Taller de Casqueria is an artist and architecture collective led by Elena Fuertes, Álvaro Molins, Ramón Martínez and Jorge Sobejano. Taller de Casquería's work focuses on the intersection between architecture and contemporary society. It's research based experiments and installations aim to find tools to be applied to space, city and society.
Their work has been selected to be exhibited in several exhibitions, both collective and solo, such as the Venice Architecture Biennale or the Seoul Architecture Biennale. They have attended several festivals as speakers such as "Virtualities and Realities" RIXC festival, Riga, 2017 and the "Glitch futures. Data speculation, technocosmology and dispossession in times of accelerated capitalism", CA2M, Madrid, 2017.
The Google Earth algorithm is a constantly evolving system. Its database’s updates provide an ever-clearer view of the Earth’s surface, however, there are still dissonant spots. Momentary interferences in the connection between satellites and terrestrial receivers, errors in the process of mapping a flat image over a virtual topography or the censoring action of many states on certain points of their geographical representation give rise to new territorial typologies. Google, Panoramio, Wikipedia and other virtual devices provide new ways of inhabiting, colonizing and occupying indefinite locations through techniques of collective appropriation.
Present geopolitical tensions such us the South China Sea conflict, mainly based on the struggle for control over raw materials, enlighten open gaps for interpretation by means of these new representation techniques. Virtual borders offer new arguments for the real-world conquest.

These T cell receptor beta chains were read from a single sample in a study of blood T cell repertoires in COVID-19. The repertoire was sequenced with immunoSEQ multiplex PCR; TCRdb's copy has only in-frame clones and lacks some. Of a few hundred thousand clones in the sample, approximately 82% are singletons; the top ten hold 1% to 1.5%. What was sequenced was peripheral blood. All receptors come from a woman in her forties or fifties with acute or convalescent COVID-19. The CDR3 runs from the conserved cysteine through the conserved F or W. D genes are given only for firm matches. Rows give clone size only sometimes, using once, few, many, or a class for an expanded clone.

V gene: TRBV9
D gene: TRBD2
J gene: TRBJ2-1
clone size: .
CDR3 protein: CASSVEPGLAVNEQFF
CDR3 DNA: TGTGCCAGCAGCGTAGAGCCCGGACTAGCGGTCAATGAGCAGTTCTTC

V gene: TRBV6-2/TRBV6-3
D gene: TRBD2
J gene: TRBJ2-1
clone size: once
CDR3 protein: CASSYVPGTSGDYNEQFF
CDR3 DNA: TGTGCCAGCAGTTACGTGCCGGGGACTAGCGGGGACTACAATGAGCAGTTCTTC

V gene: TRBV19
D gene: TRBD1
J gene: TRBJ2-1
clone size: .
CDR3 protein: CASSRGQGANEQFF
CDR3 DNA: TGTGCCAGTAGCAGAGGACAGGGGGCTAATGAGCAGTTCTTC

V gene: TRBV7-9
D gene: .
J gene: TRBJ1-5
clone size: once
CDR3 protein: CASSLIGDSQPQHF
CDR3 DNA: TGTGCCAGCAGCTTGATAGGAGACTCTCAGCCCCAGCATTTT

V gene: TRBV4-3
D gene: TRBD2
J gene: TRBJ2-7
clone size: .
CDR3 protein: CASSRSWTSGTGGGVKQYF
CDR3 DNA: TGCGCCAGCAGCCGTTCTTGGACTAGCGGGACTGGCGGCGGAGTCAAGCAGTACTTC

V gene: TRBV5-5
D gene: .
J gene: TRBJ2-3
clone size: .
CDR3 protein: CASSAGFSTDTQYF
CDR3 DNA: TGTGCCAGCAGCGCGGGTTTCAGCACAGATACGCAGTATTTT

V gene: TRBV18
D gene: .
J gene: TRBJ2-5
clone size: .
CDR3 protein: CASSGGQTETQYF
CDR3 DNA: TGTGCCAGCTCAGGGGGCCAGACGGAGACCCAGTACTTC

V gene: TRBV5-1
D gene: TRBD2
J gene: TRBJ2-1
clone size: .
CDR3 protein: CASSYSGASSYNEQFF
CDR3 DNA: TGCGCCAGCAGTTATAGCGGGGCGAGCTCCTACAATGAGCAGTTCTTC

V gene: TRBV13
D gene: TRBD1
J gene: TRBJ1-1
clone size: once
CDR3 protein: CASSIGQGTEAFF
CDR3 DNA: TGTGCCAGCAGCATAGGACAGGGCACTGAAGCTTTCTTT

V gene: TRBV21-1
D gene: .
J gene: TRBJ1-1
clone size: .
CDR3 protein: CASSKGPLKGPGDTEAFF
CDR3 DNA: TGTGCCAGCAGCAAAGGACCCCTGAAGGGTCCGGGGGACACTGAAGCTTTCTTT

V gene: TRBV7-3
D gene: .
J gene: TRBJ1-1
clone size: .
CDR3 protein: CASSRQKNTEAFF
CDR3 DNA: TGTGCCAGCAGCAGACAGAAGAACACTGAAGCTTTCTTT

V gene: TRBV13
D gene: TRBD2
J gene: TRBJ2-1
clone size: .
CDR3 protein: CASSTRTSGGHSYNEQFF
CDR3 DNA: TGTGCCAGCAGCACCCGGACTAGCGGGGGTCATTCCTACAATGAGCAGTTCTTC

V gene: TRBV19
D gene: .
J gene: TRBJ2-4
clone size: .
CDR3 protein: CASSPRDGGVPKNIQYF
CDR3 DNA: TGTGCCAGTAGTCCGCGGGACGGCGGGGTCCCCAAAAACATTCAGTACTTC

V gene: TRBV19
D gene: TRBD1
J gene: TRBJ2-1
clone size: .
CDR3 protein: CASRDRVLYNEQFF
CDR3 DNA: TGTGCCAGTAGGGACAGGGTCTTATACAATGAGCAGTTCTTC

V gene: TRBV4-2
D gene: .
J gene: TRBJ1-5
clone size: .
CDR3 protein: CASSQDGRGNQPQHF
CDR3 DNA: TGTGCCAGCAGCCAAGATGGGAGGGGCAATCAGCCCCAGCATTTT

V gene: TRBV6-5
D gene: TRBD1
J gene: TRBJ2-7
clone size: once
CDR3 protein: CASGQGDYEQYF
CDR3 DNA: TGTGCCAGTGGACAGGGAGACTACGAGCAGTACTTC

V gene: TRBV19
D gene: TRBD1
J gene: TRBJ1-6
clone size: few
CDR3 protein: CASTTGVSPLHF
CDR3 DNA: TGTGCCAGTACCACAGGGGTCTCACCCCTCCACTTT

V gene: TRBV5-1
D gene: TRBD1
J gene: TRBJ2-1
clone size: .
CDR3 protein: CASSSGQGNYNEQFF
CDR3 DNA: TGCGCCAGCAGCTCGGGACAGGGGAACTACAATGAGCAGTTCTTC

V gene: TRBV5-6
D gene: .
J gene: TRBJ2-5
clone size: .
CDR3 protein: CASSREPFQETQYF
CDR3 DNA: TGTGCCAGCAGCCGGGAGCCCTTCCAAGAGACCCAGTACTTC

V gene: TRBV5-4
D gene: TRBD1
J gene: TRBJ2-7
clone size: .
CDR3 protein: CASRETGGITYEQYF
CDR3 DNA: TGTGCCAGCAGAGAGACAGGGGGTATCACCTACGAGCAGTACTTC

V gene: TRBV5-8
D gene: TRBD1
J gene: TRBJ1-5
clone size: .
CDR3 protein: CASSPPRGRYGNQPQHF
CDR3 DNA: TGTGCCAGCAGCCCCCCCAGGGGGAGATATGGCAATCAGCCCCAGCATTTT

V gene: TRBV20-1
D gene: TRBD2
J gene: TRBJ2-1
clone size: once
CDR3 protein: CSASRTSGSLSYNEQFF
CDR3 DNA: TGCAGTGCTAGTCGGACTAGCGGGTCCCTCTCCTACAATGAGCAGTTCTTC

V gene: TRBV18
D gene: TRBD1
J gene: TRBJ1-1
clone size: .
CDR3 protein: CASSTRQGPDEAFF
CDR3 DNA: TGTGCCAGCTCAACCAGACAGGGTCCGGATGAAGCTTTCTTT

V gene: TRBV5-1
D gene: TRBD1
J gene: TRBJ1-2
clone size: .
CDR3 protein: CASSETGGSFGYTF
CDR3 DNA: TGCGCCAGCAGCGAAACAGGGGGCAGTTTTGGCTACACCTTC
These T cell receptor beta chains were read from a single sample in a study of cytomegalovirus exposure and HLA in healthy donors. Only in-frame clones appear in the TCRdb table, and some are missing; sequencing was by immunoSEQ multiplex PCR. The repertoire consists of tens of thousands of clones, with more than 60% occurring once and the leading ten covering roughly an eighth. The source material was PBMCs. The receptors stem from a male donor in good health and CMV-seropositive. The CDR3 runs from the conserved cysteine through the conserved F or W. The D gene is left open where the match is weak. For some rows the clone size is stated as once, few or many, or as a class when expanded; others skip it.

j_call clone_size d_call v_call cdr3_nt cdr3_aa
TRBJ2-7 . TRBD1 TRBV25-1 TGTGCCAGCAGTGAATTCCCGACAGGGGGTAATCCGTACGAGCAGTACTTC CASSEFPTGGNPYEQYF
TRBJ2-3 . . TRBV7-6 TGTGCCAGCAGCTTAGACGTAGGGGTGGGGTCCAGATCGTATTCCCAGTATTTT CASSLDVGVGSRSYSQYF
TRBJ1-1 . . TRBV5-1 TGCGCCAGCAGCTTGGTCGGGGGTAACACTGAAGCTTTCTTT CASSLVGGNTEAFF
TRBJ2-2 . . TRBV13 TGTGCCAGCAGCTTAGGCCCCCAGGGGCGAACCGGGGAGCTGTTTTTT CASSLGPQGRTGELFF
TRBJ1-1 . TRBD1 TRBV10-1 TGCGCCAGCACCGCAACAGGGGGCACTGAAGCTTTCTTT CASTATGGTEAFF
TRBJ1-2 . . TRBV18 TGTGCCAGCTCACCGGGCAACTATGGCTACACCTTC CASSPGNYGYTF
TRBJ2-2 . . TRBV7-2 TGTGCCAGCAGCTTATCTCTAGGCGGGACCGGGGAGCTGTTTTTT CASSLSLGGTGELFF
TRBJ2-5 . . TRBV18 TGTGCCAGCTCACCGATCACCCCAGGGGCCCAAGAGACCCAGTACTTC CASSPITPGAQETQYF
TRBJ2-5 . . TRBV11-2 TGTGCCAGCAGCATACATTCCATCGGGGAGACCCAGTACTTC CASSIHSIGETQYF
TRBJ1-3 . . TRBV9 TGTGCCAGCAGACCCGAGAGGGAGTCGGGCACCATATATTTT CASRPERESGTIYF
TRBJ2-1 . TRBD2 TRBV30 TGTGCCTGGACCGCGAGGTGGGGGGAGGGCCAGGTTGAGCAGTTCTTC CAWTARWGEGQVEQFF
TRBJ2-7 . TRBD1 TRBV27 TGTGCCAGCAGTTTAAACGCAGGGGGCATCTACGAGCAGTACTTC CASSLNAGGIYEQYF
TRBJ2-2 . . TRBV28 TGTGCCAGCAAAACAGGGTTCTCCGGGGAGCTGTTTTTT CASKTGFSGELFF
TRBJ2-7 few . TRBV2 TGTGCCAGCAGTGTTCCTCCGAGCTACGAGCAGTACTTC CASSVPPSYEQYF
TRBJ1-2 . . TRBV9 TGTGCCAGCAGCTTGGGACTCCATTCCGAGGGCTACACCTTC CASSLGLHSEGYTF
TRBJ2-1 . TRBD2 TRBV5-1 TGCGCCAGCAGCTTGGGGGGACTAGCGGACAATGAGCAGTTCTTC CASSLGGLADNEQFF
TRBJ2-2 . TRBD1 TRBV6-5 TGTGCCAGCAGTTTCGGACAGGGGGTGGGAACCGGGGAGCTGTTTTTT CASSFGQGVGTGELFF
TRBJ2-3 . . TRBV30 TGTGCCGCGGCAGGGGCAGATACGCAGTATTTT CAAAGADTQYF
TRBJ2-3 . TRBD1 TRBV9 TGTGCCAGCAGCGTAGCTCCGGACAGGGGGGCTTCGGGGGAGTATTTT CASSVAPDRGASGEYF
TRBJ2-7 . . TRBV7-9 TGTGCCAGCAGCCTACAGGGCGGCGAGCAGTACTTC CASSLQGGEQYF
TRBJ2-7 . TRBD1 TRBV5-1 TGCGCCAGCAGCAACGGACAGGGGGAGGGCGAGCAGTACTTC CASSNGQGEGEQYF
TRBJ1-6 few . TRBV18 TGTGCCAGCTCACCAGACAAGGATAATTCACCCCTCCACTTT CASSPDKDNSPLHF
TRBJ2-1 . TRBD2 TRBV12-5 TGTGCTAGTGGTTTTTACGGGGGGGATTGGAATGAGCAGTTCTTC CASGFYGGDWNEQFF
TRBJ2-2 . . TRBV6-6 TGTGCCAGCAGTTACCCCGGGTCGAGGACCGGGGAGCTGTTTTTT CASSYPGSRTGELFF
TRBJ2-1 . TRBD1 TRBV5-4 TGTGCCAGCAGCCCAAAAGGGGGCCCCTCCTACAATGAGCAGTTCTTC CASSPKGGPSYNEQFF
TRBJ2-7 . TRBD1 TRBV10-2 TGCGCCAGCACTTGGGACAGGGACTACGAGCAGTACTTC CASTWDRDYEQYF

According to the United Nations Convention on the Law of the Sea, an island is a natural extension of land surrounded by water. Black islands are a series of errors manifested in Google Earth’s surface through black spots; Virtual voids. Vacation pictures, military videos, comments and threads geo-tagged on its surroundings provide these uncertain spaces with the necessary legal conditions to become real. Each image reflects the individual experience of a user in a given moment. The set of these experiences constructs a space out of fragments.
Virtual devices enable the possibility of transforming random failures into new territory.
“Black Islands” delves into the influence of new ways of describing reality in the generation of new landscapes, borders and appropriation processes.